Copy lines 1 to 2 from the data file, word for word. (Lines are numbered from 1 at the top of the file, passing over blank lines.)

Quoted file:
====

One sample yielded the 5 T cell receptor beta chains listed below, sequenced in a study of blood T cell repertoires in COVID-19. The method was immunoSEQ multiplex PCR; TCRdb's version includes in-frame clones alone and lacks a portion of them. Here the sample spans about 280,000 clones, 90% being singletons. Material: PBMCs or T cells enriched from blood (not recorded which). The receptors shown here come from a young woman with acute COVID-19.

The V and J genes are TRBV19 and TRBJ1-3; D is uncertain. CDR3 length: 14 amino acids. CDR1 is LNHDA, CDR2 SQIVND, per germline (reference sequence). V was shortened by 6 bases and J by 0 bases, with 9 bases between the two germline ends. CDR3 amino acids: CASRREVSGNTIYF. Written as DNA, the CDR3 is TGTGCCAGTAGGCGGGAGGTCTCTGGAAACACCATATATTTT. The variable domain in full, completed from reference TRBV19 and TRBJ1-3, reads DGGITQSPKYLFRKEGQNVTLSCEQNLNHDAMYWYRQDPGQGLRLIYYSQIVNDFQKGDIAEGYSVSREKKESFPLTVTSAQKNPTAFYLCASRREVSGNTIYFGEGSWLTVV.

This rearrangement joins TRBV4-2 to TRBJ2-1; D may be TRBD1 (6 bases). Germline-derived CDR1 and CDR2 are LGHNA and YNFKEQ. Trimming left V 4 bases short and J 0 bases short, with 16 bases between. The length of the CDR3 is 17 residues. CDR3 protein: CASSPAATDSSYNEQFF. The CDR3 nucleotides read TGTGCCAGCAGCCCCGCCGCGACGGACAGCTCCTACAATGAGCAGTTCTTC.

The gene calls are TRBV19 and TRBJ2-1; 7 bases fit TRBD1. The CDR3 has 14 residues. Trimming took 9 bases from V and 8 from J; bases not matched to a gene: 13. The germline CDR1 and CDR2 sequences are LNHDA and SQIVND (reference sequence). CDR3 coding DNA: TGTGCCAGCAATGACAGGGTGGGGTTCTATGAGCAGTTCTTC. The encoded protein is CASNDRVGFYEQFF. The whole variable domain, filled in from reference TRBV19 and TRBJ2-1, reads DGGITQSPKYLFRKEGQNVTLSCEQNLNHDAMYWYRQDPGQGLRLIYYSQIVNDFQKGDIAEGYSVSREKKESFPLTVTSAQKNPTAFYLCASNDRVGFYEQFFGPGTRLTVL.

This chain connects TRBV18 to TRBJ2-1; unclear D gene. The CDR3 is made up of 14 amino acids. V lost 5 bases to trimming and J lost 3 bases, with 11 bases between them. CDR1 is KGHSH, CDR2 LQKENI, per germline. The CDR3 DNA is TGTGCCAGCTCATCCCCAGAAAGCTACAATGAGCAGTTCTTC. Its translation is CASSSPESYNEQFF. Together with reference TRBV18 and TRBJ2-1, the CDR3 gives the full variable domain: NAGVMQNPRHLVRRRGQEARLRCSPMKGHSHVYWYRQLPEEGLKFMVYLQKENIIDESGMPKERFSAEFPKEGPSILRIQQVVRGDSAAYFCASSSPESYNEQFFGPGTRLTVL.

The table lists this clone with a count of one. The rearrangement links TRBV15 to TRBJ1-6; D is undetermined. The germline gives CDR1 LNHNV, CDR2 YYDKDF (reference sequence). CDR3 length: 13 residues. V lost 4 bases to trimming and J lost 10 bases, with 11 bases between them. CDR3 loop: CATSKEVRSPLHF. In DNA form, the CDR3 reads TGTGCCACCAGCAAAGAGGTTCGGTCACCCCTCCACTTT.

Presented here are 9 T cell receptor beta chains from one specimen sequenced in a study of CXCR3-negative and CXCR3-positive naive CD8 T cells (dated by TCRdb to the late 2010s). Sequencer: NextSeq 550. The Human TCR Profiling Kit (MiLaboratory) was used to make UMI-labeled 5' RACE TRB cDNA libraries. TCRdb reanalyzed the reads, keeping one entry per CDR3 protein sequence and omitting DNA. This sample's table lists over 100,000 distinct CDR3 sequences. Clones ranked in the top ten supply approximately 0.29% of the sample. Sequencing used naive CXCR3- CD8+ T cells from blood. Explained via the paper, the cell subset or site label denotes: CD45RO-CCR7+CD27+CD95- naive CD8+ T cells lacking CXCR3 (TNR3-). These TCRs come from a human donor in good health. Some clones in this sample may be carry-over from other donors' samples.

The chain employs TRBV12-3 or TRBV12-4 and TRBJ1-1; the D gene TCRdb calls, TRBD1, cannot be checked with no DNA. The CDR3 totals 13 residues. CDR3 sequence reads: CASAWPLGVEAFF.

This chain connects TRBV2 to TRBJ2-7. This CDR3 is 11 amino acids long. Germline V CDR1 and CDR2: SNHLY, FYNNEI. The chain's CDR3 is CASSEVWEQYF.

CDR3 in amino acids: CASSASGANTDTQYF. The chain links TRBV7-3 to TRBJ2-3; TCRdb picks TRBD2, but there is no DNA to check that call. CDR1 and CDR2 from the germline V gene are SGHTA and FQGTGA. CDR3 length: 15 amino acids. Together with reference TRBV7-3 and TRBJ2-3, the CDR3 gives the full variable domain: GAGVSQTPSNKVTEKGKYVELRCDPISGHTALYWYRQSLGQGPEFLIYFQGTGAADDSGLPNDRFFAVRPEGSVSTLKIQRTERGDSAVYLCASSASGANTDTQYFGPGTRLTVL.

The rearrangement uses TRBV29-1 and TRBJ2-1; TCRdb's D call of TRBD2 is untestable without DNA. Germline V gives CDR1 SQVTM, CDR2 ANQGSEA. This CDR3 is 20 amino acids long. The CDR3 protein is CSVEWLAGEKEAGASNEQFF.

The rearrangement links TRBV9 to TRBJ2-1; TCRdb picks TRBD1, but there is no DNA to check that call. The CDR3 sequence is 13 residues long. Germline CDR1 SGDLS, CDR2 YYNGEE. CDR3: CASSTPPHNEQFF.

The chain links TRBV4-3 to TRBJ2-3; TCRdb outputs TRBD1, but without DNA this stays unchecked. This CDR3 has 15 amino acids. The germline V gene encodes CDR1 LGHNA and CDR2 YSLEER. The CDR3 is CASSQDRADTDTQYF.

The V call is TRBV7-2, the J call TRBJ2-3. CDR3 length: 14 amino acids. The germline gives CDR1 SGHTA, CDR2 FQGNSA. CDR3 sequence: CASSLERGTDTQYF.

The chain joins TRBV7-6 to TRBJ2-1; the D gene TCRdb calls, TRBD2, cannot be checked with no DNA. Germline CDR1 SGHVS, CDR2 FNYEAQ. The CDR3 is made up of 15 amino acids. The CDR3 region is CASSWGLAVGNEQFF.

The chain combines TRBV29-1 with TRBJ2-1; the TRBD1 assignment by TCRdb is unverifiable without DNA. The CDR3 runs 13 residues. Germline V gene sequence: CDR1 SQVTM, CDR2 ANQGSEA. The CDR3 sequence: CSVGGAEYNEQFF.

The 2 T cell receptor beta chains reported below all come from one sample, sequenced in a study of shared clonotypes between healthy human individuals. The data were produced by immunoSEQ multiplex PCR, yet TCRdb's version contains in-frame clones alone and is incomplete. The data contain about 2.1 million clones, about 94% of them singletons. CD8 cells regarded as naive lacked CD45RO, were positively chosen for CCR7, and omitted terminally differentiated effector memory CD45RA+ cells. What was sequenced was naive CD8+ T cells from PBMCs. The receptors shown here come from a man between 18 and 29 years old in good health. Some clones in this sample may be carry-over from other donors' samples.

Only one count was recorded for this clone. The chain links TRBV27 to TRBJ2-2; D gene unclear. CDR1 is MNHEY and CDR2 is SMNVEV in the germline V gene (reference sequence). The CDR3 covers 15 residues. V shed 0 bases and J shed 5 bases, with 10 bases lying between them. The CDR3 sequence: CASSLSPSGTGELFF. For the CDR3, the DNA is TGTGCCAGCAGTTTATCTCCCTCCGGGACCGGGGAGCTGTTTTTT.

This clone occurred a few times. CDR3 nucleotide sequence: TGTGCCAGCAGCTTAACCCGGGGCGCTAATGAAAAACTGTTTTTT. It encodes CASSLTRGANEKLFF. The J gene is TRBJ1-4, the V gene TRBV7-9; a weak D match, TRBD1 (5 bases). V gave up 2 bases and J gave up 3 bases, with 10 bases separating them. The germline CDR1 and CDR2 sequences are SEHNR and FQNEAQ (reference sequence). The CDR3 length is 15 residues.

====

One sample yielded the 5 T cell receptor beta chains listed below, sequenced in a study of blood T cell repertoires in COVID-19. The method was immunoSEQ multiplex PCR; TCRdb's version includes in-frame clones alone and lacks a portion of them. Here the sample spans about 280,000 clones, 90% being singletons. Material: PBMCs or T cells enriched from blood (not recorded which). The receptors shown here come from a young woman with acute COVID-19.

The V and J genes are TRBV19 and TRBJ1-3; D is uncertain. CDR3 length: 14 amino acids. CDR1 is LNHDA, CDR2 SQIVND, per germline (reference sequence). V was shortened by 6 bases and J by 0 bases, with 9 bases between the two germline ends. CDR3 amino acids: CASRREVSGNTIYF. Written as DNA, the CDR3 is TGTGCCAGTAGGCGGGAGGTCTCTGGAAACACCATATATTTT. The variable domain in full, completed from reference TRBV19 and TRBJ1-3, reads DGGITQSPKYLFRKEGQNVTLSCEQNLNHDAMYWYRQDPGQGLRLIYYSQIVNDFQKGDIAEGYSVSREKKESFPLTVTSAQKNPTAFYLCASRREVSGNTIYFGEGSWLTVV.